"House of the Rising Sun" was not included on any of the group's British albums. Rather, it was reissued as a single twice in subsequent decades, charting both times: to number 25 in 1972, and to number 11 in 1982.


However, the arranging credit went only to Alan Price, and not to the whole band as many have felt was deserved. Thus only Price received songwriter's royalties for the hit, a fact that has caused bitterness ever since, especially with Valentine.[3]


Frijid Pink version

"House of the Rising Sun"
"House of the Rising Sun" cover
Single by Frijid Pink
B-side "Drivin' Blues" (U.S.)
"God Gave Me You" (UK)
Released January 1970
Format 7" single
Genre Hard rock
Length 4:44
Label Parrot Records (U.S.)
London Records (UK)
Writer Trad.
Producer Michael Valvano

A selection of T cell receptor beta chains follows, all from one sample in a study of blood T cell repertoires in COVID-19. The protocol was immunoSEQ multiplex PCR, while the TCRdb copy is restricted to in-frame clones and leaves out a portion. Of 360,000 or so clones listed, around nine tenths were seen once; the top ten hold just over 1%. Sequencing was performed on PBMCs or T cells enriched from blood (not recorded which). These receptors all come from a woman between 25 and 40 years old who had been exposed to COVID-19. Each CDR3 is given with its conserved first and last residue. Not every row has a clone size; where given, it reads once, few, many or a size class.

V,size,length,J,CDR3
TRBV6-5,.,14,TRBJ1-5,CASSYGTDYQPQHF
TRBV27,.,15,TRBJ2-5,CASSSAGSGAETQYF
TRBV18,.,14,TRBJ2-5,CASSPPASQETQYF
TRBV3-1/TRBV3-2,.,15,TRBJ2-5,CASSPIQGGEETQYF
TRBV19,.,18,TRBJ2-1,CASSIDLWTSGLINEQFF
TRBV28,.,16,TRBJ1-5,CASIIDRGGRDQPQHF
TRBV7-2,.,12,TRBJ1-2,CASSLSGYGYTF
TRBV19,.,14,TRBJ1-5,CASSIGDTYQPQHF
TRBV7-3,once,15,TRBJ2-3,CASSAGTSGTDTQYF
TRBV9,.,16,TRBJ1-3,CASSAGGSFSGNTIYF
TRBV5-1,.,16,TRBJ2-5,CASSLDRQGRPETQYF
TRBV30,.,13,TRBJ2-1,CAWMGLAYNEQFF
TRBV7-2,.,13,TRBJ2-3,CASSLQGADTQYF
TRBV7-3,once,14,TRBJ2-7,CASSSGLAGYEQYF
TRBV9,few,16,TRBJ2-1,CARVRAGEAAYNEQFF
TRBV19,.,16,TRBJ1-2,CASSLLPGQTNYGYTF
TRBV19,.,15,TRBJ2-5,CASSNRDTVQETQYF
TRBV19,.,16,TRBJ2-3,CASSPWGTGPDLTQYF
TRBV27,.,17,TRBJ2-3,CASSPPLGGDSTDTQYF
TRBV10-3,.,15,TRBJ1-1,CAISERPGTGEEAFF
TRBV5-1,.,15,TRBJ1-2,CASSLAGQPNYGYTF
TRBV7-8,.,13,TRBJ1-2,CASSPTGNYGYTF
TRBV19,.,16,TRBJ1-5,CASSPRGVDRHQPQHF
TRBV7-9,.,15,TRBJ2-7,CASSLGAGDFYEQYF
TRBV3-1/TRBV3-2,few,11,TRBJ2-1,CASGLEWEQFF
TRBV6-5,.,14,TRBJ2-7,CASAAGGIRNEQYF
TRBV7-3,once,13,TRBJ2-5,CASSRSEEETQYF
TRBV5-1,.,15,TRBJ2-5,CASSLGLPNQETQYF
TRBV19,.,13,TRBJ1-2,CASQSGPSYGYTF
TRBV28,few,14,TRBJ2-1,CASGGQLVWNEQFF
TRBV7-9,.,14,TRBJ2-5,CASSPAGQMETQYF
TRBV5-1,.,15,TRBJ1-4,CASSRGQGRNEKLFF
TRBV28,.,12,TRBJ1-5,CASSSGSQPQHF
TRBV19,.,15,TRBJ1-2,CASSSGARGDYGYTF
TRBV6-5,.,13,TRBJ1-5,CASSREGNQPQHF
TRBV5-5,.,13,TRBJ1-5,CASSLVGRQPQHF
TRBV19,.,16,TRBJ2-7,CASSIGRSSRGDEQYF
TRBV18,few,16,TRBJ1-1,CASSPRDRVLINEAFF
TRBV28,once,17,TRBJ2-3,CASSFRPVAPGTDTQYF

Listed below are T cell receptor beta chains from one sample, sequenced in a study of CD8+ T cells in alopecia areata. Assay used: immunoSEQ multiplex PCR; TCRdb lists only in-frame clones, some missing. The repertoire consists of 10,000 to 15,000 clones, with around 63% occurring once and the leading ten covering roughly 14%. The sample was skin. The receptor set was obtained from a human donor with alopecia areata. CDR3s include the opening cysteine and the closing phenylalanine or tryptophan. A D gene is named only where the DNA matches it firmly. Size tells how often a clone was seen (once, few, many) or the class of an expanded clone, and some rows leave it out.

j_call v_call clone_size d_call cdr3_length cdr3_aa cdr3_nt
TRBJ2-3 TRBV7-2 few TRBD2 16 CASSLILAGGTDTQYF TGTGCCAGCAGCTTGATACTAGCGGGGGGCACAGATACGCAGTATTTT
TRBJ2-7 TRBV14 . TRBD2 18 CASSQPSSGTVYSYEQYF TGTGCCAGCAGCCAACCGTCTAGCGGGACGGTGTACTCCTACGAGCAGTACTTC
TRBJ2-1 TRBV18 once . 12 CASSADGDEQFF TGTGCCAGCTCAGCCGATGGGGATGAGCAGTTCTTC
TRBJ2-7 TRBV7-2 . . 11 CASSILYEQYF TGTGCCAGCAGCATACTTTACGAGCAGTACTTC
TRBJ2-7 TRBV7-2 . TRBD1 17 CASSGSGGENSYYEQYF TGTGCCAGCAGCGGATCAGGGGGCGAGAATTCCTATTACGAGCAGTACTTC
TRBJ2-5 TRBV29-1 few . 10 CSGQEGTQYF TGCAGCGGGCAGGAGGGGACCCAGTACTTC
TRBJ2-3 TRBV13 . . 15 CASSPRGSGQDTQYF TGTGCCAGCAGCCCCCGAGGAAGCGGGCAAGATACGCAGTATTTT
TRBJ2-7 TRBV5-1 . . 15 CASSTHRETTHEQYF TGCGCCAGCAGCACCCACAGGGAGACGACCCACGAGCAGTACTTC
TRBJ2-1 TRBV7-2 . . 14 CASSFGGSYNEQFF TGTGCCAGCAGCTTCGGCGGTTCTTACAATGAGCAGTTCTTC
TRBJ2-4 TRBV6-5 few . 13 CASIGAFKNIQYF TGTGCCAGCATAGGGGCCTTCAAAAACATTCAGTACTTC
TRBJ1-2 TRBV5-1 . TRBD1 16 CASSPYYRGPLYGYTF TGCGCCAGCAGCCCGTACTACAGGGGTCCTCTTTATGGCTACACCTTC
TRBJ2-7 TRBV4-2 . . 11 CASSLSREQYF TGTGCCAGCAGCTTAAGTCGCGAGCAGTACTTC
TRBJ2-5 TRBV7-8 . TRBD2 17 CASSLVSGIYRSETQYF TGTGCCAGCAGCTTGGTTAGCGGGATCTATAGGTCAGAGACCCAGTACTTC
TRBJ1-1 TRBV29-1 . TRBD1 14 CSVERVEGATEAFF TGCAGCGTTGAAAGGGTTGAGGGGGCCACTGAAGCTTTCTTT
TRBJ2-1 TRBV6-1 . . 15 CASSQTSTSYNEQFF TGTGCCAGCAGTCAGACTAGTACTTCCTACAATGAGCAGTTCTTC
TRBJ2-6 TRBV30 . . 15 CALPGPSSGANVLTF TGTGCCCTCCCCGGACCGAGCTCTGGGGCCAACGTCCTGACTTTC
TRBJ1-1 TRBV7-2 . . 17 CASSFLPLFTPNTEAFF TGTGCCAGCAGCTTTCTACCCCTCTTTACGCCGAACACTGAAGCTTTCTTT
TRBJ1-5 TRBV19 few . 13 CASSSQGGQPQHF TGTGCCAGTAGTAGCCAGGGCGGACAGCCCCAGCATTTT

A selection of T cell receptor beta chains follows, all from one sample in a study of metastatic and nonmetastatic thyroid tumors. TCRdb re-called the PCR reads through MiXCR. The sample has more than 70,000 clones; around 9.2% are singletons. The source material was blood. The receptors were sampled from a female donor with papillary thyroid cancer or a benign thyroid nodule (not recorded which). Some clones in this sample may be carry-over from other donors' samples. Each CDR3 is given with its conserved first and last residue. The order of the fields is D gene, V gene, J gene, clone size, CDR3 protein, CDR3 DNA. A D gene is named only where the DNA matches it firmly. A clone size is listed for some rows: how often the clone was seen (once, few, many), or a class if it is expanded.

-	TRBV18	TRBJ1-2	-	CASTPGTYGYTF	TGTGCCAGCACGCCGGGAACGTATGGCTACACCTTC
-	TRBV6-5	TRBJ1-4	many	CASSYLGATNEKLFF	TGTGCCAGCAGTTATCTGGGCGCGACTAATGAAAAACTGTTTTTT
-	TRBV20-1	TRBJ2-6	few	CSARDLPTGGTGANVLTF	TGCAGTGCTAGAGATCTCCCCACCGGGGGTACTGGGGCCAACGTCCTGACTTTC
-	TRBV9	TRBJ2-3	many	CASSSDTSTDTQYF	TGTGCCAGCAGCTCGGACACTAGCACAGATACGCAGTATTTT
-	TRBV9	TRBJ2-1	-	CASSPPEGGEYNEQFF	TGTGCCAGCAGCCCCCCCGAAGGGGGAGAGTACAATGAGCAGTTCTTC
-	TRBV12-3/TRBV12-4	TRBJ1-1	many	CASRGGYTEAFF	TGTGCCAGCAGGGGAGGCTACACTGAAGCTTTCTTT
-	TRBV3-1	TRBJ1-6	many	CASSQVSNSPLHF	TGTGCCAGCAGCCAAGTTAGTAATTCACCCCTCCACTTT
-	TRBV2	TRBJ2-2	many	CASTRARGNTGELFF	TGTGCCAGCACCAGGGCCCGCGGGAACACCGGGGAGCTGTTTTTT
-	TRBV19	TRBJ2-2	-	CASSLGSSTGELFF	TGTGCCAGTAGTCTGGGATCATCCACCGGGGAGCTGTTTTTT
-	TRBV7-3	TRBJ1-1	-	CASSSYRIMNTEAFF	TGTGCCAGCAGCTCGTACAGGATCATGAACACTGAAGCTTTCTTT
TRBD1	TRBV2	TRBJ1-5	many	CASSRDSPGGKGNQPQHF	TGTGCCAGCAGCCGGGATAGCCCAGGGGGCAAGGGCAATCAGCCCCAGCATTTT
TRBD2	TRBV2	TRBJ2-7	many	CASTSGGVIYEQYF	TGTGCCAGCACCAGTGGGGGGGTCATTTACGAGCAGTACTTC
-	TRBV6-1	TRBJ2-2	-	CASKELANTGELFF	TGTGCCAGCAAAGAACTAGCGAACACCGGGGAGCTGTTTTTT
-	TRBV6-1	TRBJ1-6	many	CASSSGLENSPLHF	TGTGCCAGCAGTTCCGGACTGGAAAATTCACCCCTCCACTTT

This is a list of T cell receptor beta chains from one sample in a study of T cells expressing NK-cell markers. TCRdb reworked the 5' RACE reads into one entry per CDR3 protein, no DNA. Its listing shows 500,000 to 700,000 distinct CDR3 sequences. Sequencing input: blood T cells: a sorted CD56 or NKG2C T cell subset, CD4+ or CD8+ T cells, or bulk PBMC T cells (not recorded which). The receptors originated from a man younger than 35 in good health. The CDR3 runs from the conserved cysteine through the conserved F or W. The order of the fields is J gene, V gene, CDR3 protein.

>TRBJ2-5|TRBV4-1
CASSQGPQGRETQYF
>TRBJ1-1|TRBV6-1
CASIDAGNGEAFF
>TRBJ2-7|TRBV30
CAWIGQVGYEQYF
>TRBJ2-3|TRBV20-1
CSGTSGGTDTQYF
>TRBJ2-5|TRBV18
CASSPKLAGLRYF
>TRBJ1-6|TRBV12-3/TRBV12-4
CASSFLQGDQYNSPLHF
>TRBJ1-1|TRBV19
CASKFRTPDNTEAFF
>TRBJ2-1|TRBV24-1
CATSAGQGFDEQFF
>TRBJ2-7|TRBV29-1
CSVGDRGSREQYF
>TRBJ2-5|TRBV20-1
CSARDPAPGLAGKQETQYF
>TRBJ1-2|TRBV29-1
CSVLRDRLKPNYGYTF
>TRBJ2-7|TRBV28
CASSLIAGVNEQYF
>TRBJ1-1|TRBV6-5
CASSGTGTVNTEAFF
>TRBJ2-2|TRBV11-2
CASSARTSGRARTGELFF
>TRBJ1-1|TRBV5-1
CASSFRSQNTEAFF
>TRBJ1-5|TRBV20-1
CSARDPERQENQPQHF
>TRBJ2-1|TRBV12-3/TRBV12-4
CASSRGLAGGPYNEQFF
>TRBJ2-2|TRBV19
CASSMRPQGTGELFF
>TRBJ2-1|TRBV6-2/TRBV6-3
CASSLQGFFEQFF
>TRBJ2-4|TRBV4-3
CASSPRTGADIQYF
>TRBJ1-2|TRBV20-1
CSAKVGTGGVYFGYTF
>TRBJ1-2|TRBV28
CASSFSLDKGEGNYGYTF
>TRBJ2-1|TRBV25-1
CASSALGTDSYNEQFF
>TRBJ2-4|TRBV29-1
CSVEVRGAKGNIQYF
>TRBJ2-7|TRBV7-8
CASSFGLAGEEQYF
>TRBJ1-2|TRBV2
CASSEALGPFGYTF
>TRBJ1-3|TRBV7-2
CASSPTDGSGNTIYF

The only rendition other than The Animals' to become a hit came in early 1970, when Detroit-based Frijid Pink released their take on the song. Sometimes described as done in psychedelic music style, Pink's rendition is actually more aligned with the proto-metal/proto-punk sound of fellow contemporaneous Detroit acts MC5 and The Stooges.[14] The performance was driven by Gary Ray Thompson's distorted guitar[15] with fuzz and wah wah effects, set against frenetic drumming from Richard Stevers. Lead singer Kelly Green's vocal phrasing almost exactly matched Eric Burdon's, and indeed the overall length and organization of the record was such that writer Lester Bangs later said The Animals' arrangement "was later imitated almost note for note with similar worldwide success by a troupe of Michigan no-talents called Frijid Pink."[12] Image File history File links No higher resolution available. ... A collection of various CD singles In music, a single is a short recording of one or more separate tracks. ... To meet Wikipedias quality standards, this article or section may require cleanup. ... “B-Sides” redirects here. ... In music, a single is a short (usually ten minutes or less) record, usually featuring one or two tracks as A-sides, often accompanied by several B-sides—usually remixes or other songs. ... This article does not cite any references or sources. ... Hard Rock redirects here. ... In the music industry, a record label is a brand and a trademark associated with the marketing of music recordings and music videos. ... Parrot Records was the name of at least two record labels, both are now defunct. ... London Records is a record label headquartered in the United Kingdom, originally marketing records in the United States, Canada and Latin America from 1947 through the 1980s. ... A songwriter is someone who writes the lyrics to songs, the musical composition or melody to songs, or both. ... In the music industry, a record producer (or music producer) has many roles, among them controlling the recording sessions, coaching and guiding the musicians, organizing and scheduling production budget and resources, and supervising the recording, mixing and mastering processes. ... Motto: Speramus Meliora; Resurget Cineribus (We Hope For Better Things; It Shall Rise From the Ashes - this motto was adopted after the disastrous 1805 fire that devastated the city) Nickname: The Motor City and Motown Location in Wayne County, Michigan Founded Incorporated July 24, 1701 1815  County Wayne County Mayor... To meet Wikipedias quality standards, this article or section may require cleanup. ... Psychedelia in music (or also psychedelic music, less formally) is a term that refers to a broad set of popular music styles, genres and scenes, that may include psychedelic rock, psychedelic folk, psychedelic pop, psychedelic soul, psychedelic ambient, psychedelic trance, psychedelic techno, and others. ... Heavy metals, in chemistry, are chemical elements of a particular range of atomic weights. ... Punk rock is an anti-establishment music movement beginning around 1976 (although precursors can be found several years earlier), exemplified and popularised by The Ramones, the Sex Pistols, The Clash and The Damned. ... MC5 (short for Motor City Five) was a hard rock band formed in Detroit, Michigan, USA in 1964 and active until 1972. ... This article is about the rock band. ... In the world of guitar music and guitar amplification, distortion is actively sought, evaluated, and appreciatively discussed in its endless flavors. ... This article does not cite any references or sources. ... Wah-wah is an imitative word for the sound of bending or altering musical notes to improve expressiveness, sounding much like a human voice saying the syllable wah for each note. ... Drumming may refer to: the act of playing the drums or other percussion instruments Drumming, a musical composition written by Steve Reich in 1971 for percussion ensemble This is a disambiguation page: a list of articles associated with the same title. ... Lester Bangs during an interview Leslie Conway Bangs (December 14, 1948 – April 30, 1982) was an American music journalist, author and musician. ...